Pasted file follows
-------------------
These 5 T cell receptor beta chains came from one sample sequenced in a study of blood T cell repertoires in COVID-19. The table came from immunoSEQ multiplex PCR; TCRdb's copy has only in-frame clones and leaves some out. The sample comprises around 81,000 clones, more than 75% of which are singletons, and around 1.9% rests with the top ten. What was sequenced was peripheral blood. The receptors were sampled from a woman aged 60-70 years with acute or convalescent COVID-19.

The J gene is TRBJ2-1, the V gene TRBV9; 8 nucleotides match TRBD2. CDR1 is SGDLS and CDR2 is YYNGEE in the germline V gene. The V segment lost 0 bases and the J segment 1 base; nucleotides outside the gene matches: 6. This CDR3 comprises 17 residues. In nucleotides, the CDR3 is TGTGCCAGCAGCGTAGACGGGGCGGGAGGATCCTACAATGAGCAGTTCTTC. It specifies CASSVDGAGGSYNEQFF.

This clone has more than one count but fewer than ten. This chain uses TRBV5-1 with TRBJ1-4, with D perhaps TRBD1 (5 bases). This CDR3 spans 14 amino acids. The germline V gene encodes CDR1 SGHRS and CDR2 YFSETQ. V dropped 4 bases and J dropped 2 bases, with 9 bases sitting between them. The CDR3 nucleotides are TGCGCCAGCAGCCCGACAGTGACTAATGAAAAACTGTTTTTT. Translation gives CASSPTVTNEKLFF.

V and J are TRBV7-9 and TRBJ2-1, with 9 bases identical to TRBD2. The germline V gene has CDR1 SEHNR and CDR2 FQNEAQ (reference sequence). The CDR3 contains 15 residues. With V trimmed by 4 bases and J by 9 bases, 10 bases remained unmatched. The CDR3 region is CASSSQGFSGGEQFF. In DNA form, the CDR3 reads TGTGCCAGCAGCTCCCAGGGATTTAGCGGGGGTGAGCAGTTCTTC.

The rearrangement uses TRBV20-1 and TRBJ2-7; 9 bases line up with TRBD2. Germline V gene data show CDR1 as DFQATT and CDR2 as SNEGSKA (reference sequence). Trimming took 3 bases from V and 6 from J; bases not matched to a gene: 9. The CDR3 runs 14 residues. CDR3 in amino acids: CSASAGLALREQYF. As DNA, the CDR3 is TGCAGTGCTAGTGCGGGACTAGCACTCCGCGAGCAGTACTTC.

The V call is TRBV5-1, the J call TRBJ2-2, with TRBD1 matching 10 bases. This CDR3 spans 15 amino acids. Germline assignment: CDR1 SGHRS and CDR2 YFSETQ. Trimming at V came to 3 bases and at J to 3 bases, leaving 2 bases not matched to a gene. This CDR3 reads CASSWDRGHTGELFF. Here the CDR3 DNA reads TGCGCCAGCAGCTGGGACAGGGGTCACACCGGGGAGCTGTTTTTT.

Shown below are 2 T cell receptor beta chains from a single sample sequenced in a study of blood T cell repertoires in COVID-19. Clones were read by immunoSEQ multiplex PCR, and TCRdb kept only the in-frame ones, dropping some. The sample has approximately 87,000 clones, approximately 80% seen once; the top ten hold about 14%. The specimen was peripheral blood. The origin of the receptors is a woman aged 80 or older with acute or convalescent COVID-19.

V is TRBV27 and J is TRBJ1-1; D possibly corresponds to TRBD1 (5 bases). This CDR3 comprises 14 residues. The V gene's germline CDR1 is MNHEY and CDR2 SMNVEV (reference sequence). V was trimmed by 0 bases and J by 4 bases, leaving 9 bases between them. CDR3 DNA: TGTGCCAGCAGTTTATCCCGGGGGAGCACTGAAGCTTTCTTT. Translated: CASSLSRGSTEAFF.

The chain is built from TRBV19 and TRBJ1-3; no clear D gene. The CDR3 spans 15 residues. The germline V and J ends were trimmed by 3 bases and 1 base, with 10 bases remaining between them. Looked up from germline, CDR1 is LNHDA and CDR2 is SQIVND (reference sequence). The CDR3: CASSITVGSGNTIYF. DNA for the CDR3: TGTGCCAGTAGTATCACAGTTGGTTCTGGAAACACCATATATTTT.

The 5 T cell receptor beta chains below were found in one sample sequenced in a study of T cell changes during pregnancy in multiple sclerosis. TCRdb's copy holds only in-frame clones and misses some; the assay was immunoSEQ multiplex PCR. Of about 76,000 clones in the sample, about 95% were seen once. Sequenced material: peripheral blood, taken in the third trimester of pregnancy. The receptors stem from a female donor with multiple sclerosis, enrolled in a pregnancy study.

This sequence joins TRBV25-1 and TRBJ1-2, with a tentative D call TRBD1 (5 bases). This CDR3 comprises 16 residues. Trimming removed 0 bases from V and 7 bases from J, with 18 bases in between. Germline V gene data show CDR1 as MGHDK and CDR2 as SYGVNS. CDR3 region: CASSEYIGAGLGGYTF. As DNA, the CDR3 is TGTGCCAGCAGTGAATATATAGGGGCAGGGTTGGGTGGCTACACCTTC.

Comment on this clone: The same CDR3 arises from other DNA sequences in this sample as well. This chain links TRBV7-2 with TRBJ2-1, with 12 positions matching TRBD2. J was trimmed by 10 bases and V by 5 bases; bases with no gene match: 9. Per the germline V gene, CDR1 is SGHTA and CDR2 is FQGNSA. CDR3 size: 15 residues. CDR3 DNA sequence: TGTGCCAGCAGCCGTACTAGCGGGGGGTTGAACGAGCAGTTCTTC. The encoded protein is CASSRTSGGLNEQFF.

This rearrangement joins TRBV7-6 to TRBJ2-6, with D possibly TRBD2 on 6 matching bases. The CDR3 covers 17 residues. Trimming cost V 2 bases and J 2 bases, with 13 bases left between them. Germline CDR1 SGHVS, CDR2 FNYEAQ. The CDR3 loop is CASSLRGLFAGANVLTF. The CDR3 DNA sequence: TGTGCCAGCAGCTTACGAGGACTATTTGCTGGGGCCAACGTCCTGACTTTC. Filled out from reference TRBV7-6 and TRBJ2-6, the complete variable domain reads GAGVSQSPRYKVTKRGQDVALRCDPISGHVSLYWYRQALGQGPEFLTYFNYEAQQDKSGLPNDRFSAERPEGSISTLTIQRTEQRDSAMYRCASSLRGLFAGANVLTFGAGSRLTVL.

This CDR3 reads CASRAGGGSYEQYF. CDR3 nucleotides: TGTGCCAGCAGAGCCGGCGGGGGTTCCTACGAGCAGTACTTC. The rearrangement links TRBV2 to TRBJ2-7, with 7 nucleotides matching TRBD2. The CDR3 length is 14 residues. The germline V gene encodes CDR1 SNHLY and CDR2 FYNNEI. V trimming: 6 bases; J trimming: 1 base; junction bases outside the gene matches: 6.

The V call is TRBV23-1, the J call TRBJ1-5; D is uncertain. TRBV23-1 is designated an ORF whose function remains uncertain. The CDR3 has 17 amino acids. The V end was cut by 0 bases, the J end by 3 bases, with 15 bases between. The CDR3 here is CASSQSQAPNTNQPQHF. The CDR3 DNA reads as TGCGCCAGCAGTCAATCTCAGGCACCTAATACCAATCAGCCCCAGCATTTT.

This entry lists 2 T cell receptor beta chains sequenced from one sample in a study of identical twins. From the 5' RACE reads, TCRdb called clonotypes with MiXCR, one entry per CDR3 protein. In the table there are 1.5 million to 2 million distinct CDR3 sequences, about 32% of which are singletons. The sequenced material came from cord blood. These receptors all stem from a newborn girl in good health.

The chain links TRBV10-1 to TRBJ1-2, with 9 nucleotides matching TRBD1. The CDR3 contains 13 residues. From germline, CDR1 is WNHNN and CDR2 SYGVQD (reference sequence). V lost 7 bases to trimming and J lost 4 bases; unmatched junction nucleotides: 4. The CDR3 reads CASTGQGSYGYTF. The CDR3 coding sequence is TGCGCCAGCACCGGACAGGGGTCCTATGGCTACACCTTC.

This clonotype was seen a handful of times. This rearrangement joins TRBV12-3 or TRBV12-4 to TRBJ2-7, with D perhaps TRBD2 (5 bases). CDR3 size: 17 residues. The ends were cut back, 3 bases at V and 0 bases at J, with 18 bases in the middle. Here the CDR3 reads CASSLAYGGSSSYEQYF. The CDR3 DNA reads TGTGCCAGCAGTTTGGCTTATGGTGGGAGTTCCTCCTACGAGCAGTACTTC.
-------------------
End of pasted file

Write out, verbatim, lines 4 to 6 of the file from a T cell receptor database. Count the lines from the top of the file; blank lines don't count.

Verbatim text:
V and J are TRBV7-9 and TRBJ2-1, with 9 bases identical to TRBD2. The germline V gene has CDR1 SEHNR and CDR2 FQNEAQ (reference sequence). The CDR3 contains 15 residues. With V trimmed by 4 bases and J by 9 bases, 10 bases remained unmatched. The CDR3 region is CASSSQGFSGGEQFF. In DNA form, the CDR3 reads TGTGCCAGCAGCTCCCAGGGATTTAGCGGGGGTGAGCAGTTCTTC.

The rearrangement uses TRBV20-1 and TRBJ2-7; 9 bases line up with TRBD2. Germline V gene data show CDR1 as DFQATT and CDR2 as SNEGSKA (reference sequence). Trimming took 3 bases from V and 6 from J; bases not matched to a gene: 9. The CDR3 runs 14 residues. CDR3 in amino acids: CSASAGLALREQYF. As DNA, the CDR3 is TGCAGTGCTAGTGCGGGACTAGCACTCCGCGAGCAGTACTTC.

The V call is TRBV5-1, the J call TRBJ2-2, with TRBD1 matching 10 bases. This CDR3 spans 15 amino acids. Germline assignment: CDR1 SGHRS and CDR2 YFSETQ. Trimming at V came to 3 bases and at J to 3 bases, leaving 2 bases not matched to a gene. This CDR3 reads CASSWDRGHTGELFF. Here the CDR3 DNA reads TGCGCCAGCAGCTGGGACAGGGGTCACACCGGGGAGCTGTTTTTT.